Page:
July 23, 2013
Aung San Suu Kyi (R) paying her respects to her father General Aung San and eight other leaders who were assassinated on July 19, 1947, as Myanmar marks the 66th anniversary of Martyrs’ Day at the Martyrs’ Mausoleum in Yangon on July 19, 2013. AFP PHOTO
Reposted from East Asia Forum
By Nicholas Farrelly
There is no one template for democratic change. Myanmar’s ongoing democratic transformation, for example, has been driven by a dizzying number of factors: internal forces in the military, democratic activism, domestic struggle and both soft pressure and hard sanctions from countries abroad.
Questions about the motivation and ambition of the country’s top leaders have dogged analysts since a clearly rigged general election in November 2010 was followed by the release from house arrest of pro-democracy heroine Aung San Suu Kyi and the gradual unravelling of military rule. Political prisoners were released, media restrictions incrementally lifted, and long-simmering border-area civil warstaken in new directions by renewed government negotiations. Such rapid change in a country that’s been under the military’s heel since 1962 took many analysts by surprise.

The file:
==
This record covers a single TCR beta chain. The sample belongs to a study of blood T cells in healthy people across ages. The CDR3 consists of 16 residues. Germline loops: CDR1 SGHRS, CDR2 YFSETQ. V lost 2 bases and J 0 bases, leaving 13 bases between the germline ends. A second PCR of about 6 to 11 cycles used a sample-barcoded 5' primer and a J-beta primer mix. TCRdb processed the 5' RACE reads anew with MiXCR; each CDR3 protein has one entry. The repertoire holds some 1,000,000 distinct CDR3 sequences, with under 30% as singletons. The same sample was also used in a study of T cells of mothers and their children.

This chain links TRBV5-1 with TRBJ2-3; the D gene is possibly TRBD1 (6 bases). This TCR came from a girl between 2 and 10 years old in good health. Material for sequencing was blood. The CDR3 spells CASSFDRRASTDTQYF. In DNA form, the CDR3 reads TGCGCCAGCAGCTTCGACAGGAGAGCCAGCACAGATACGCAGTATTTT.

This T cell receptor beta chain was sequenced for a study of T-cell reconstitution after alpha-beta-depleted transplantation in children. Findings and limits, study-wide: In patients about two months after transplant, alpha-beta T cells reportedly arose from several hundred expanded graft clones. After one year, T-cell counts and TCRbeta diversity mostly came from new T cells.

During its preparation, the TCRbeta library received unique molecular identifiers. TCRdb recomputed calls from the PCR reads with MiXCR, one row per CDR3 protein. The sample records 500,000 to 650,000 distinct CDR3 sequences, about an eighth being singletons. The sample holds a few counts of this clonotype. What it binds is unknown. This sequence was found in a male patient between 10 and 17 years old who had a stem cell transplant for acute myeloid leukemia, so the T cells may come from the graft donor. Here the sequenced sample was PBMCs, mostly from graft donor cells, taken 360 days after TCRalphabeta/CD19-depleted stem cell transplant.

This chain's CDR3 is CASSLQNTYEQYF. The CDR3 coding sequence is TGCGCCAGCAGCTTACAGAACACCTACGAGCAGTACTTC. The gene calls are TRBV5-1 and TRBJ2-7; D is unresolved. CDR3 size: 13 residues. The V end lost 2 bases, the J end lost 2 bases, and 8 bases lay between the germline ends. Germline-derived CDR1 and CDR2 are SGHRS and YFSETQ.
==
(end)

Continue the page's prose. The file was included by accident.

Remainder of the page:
June 14, 2013
Reposted from The Fresno Bee
Shwe Mann said his party is collaborating with Suu Kyi, who was elected to parliament last year.
By Matthew Pennington
The chief of Myanmar’s pro-military party said Thursday he is not ruling out a coalition government with the opposition party of Aung San Suu Kyi after crucial elections in 2015 if it’s in the national interest.
In the past two weeks, both lower house speaker Shwe Mann and Nobel laureate Suu Kyi have said they want to run for president. The election will be crucial in setting Myanmar’s political direction as it shifts from decades of authoritarian rule. More…
March 28, 2012
Repost from Network Myanmar
By Derek Tonkin
The 45 by-elections to be held in Myanmar on 1 April 2012, including 37 to the Lower House, 6 to the Upper House and 2 to Regional Assemblies, occasioned by ministerial-level appointments to the Executive, are being contested by 17 political parties and 7 independent candidates. More…